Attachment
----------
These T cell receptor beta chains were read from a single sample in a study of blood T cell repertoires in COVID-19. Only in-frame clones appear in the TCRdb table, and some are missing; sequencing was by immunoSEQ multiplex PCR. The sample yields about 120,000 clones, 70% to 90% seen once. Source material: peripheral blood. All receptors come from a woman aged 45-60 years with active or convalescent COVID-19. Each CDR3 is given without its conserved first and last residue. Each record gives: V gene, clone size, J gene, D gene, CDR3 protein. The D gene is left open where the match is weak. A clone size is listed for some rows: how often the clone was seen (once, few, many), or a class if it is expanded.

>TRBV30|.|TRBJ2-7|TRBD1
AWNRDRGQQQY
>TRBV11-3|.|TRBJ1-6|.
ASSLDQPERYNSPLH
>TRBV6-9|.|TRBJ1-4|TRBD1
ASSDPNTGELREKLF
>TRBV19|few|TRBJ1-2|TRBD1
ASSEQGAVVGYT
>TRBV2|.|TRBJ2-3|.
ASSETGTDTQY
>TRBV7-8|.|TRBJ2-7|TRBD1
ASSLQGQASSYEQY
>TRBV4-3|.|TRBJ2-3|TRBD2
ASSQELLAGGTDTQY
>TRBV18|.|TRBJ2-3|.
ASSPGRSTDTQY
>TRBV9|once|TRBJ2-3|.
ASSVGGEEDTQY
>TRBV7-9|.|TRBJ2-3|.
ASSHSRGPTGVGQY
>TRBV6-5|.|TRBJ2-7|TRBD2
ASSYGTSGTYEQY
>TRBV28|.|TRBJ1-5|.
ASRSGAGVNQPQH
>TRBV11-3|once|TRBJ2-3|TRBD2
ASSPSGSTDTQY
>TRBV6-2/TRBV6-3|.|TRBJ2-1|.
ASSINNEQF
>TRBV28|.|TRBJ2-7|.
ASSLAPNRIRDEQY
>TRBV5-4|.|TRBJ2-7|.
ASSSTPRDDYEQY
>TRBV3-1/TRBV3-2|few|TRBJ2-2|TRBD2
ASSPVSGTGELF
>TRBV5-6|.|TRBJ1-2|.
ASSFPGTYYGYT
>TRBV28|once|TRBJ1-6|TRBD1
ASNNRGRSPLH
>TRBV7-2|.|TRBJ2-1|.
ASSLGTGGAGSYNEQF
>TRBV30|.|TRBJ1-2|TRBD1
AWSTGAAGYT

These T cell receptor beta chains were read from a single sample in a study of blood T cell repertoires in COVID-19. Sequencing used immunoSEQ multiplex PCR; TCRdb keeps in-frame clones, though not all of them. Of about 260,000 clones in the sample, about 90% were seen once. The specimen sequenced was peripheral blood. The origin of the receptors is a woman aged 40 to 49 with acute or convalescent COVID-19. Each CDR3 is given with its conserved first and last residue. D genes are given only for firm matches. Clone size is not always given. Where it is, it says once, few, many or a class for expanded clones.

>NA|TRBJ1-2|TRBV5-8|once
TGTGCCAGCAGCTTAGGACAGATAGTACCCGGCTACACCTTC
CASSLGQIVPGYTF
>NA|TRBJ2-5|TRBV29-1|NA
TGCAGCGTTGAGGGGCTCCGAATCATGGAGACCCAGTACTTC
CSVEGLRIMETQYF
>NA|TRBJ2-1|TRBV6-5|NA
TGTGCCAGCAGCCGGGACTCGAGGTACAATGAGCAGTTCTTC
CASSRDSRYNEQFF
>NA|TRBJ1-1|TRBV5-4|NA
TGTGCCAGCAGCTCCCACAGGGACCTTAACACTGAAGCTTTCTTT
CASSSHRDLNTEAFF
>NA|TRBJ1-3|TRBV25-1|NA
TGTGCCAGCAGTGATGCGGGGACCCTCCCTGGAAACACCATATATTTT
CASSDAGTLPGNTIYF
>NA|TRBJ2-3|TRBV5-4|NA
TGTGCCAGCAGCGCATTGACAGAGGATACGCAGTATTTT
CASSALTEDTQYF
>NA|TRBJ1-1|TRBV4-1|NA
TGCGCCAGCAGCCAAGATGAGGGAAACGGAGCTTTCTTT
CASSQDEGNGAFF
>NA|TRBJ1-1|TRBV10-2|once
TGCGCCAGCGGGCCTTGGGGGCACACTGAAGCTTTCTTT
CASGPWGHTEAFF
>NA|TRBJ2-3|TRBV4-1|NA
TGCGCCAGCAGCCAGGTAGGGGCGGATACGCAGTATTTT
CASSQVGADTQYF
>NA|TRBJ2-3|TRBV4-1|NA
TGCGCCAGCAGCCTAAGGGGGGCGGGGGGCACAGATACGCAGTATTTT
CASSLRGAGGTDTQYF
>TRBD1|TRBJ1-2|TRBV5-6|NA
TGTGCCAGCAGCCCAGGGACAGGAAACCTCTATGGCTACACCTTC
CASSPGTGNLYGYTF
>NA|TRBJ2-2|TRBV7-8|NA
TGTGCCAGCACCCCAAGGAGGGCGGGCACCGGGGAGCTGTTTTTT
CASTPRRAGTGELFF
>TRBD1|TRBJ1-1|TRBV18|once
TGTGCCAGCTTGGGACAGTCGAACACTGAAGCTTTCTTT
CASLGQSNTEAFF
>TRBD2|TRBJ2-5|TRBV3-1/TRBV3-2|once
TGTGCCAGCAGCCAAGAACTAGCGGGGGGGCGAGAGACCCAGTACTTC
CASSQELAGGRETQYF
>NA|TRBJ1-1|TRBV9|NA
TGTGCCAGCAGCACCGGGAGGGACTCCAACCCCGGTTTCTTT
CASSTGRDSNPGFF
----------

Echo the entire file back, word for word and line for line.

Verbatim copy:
These T cell receptor beta chains were read from a single sample in a study of blood T cell repertoires in COVID-19. Only in-frame clones appear in the TCRdb table, and some are missing; sequencing was by immunoSEQ multiplex PCR. The sample yields about 120,000 clones, 70% to 90% seen once. Source material: peripheral blood. All receptors come from a woman aged 45-60 years with active or convalescent COVID-19. Each CDR3 is given without its conserved first and last residue. Each record gives: V gene, clone size, J gene, D gene, CDR3 protein. The D gene is left open where the match is weak. A clone size is listed for some rows: how often the clone was seen (once, few, many), or a class if it is expanded.

>TRBV30|.|TRBJ2-7|TRBD1
AWNRDRGQQQY
>TRBV11-3|.|TRBJ1-6|.
ASSLDQPERYNSPLH
>TRBV6-9|.|TRBJ1-4|TRBD1
ASSDPNTGELREKLF
>TRBV19|few|TRBJ1-2|TRBD1
ASSEQGAVVGYT
>TRBV2|.|TRBJ2-3|.
ASSETGTDTQY
>TRBV7-8|.|TRBJ2-7|TRBD1
ASSLQGQASSYEQY
>TRBV4-3|.|TRBJ2-3|TRBD2
ASSQELLAGGTDTQY
>TRBV18|.|TRBJ2-3|.
ASSPGRSTDTQY
>TRBV9|once|TRBJ2-3|.
ASSVGGEEDTQY
>TRBV7-9|.|TRBJ2-3|.
ASSHSRGPTGVGQY
>TRBV6-5|.|TRBJ2-7|TRBD2
ASSYGTSGTYEQY
>TRBV28|.|TRBJ1-5|.
ASRSGAGVNQPQH
>TRBV11-3|once|TRBJ2-3|TRBD2
ASSPSGSTDTQY
>TRBV6-2/TRBV6-3|.|TRBJ2-1|.
ASSINNEQF
>TRBV28|.|TRBJ2-7|.
ASSLAPNRIRDEQY
>TRBV5-4|.|TRBJ2-7|.
ASSSTPRDDYEQY
>TRBV3-1/TRBV3-2|few|TRBJ2-2|TRBD2
ASSPVSGTGELF
>TRBV5-6|.|TRBJ1-2|.
ASSFPGTYYGYT
>TRBV28|once|TRBJ1-6|TRBD1
ASNNRGRSPLH
>TRBV7-2|.|TRBJ2-1|.
ASSLGTGGAGSYNEQF
>TRBV30|.|TRBJ1-2|TRBD1
AWSTGAAGYT

These T cell receptor beta chains were read from a single sample in a study of blood T cell repertoires in COVID-19. Sequencing used immunoSEQ multiplex PCR; TCRdb keeps in-frame clones, though not all of them. Of about 260,000 clones in the sample, about 90% were seen once. The specimen sequenced was peripheral blood. The origin of the receptors is a woman aged 40 to 49 with acute or convalescent COVID-19. Each CDR3 is given with its conserved first and last residue. D genes are given only for firm matches. Clone size is not always given. Where it is, it says once, few, many or a class for expanded clones.

>NA|TRBJ1-2|TRBV5-8|once
TGTGCCAGCAGCTTAGGACAGATAGTACCCGGCTACACCTTC
CASSLGQIVPGYTF
>NA|TRBJ2-5|TRBV29-1|NA
TGCAGCGTTGAGGGGCTCCGAATCATGGAGACCCAGTACTTC
CSVEGLRIMETQYF
>NA|TRBJ2-1|TRBV6-5|NA
TGTGCCAGCAGCCGGGACTCGAGGTACAATGAGCAGTTCTTC
CASSRDSRYNEQFF
>NA|TRBJ1-1|TRBV5-4|NA
TGTGCCAGCAGCTCCCACAGGGACCTTAACACTGAAGCTTTCTTT
CASSSHRDLNTEAFF
>NA|TRBJ1-3|TRBV25-1|NA
TGTGCCAGCAGTGATGCGGGGACCCTCCCTGGAAACACCATATATTTT
CASSDAGTLPGNTIYF
>NA|TRBJ2-3|TRBV5-4|NA
TGTGCCAGCAGCGCATTGACAGAGGATACGCAGTATTTT
CASSALTEDTQYF
>NA|TRBJ1-1|TRBV4-1|NA
TGCGCCAGCAGCCAAGATGAGGGAAACGGAGCTTTCTTT
CASSQDEGNGAFF
>NA|TRBJ1-1|TRBV10-2|once
TGCGCCAGCGGGCCTTGGGGGCACACTGAAGCTTTCTTT
CASGPWGHTEAFF
>NA|TRBJ2-3|TRBV4-1|NA
TGCGCCAGCAGCCAGGTAGGGGCGGATACGCAGTATTTT
CASSQVGADTQYF
>NA|TRBJ2-3|TRBV4-1|NA
TGCGCCAGCAGCCTAAGGGGGGCGGGGGGCACAGATACGCAGTATTTT
CASSLRGAGGTDTQYF
>TRBD1|TRBJ1-2|TRBV5-6|NA
TGTGCCAGCAGCCCAGGGACAGGAAACCTCTATGGCTACACCTTC
CASSPGTGNLYGYTF
>NA|TRBJ2-2|TRBV7-8|NA
TGTGCCAGCACCCCAAGGAGGGCGGGCACCGGGGAGCTGTTTTTT
CASTPRRAGTGELFF
>TRBD1|TRBJ1-1|TRBV18|once
TGTGCCAGCTTGGGACAGTCGAACACTGAAGCTTTCTTT
CASLGQSNTEAFF
>TRBD2|TRBJ2-5|TRBV3-1/TRBV3-2|once
TGTGCCAGCAGCCAAGAACTAGCGGGGGGGCGAGAGACCCAGTACTTC
CASSQELAGGRETQYF
>NA|TRBJ1-1|TRBV9|NA
TGTGCCAGCAGCACCGGGAGGGACTCCAACCCCGGTTTCTTT
CASSTGRDSNPGFF